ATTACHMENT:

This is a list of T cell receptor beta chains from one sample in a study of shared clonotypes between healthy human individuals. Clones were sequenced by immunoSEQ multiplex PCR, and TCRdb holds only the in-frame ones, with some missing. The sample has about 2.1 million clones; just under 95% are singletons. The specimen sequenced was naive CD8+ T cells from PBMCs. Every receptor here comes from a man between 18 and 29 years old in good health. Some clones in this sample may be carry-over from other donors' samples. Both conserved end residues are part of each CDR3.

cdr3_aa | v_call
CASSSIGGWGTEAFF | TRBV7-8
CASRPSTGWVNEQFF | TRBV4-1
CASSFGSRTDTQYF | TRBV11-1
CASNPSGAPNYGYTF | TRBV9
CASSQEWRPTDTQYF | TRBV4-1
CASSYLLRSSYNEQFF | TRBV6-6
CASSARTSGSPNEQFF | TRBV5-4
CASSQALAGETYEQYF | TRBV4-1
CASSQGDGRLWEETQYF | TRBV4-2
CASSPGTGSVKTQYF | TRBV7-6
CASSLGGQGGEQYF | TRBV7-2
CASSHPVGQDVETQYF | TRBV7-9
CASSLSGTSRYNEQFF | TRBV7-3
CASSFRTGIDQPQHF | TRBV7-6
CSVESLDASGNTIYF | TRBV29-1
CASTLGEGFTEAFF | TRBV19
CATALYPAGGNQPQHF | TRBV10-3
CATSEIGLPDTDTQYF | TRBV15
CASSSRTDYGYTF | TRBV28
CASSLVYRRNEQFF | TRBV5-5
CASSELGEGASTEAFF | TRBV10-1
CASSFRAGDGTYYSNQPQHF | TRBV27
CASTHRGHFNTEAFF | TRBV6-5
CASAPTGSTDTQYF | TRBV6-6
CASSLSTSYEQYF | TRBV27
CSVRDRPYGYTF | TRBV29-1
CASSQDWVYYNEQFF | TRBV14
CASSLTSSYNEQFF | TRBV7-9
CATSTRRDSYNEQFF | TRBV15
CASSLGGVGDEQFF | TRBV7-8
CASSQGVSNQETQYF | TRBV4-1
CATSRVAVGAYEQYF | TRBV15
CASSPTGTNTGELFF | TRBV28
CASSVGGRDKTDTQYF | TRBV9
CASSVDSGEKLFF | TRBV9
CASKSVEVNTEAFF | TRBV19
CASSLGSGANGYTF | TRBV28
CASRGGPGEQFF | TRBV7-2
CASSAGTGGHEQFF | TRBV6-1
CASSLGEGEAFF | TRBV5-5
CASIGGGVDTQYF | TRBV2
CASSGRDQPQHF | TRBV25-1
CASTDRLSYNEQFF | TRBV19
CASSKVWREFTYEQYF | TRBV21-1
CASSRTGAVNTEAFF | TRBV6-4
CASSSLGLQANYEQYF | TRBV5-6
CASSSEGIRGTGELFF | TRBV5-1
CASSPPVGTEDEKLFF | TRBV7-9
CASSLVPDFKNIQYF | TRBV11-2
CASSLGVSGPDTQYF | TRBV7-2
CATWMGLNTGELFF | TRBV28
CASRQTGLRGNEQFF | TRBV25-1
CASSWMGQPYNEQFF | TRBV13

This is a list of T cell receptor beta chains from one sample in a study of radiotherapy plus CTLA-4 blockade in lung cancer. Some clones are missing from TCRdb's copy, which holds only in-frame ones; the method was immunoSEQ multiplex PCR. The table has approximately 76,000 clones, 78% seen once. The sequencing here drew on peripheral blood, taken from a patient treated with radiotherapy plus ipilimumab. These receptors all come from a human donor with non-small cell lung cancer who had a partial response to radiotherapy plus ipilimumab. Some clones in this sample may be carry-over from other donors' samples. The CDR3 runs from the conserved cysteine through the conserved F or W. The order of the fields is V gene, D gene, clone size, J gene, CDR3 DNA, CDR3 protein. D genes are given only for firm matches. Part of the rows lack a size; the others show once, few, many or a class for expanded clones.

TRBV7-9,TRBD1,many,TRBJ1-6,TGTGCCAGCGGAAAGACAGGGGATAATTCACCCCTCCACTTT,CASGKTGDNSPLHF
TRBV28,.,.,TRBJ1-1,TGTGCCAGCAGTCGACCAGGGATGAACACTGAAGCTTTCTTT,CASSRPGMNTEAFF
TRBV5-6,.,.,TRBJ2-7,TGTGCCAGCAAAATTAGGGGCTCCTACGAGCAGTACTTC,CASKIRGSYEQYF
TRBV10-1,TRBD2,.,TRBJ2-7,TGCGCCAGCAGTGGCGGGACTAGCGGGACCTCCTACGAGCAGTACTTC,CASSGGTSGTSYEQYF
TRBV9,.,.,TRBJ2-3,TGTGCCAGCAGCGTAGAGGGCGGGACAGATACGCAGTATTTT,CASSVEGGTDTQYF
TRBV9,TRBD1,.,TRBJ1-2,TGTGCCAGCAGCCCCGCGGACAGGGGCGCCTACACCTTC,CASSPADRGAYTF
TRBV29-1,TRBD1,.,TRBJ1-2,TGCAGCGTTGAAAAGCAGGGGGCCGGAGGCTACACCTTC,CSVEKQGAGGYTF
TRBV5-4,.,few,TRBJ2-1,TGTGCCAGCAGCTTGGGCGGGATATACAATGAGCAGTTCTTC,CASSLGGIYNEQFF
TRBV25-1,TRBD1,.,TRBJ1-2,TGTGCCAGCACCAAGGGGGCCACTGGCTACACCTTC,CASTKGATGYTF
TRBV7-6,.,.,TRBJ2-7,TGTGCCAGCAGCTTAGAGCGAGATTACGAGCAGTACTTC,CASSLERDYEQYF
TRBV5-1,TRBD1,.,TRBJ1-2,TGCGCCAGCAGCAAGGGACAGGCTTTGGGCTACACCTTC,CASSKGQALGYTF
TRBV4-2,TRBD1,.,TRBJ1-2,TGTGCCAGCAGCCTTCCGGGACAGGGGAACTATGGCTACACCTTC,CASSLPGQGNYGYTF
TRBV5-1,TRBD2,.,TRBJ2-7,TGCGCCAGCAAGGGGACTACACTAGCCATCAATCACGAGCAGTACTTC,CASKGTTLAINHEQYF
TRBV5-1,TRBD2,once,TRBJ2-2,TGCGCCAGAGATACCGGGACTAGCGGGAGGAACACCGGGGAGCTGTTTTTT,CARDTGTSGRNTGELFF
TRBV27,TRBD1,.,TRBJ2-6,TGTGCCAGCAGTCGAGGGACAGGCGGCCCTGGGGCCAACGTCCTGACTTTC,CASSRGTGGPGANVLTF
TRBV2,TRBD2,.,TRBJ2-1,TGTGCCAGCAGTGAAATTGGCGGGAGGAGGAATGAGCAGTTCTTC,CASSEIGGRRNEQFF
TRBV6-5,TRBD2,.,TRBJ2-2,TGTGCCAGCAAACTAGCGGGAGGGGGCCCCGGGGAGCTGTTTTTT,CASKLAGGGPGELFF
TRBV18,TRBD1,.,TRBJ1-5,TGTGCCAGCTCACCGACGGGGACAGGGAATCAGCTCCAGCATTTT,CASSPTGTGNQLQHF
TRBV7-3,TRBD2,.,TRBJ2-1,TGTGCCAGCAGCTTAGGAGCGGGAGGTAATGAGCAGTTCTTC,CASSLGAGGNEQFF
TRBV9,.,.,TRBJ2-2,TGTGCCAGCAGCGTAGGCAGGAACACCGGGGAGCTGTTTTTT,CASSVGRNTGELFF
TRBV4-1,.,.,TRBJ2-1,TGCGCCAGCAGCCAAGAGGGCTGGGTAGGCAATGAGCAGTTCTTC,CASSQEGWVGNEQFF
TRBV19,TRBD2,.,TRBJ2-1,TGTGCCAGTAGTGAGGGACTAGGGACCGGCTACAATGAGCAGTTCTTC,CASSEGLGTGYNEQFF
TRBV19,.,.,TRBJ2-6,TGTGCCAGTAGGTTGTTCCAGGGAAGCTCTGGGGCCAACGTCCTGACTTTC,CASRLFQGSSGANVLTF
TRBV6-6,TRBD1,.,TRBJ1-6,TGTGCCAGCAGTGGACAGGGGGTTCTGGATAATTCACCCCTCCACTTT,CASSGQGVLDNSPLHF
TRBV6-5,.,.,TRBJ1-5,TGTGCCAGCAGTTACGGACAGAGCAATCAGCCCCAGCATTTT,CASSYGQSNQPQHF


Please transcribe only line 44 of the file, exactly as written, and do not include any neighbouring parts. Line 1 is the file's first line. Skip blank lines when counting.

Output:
CASSGRDQPQHF | TRBV25-1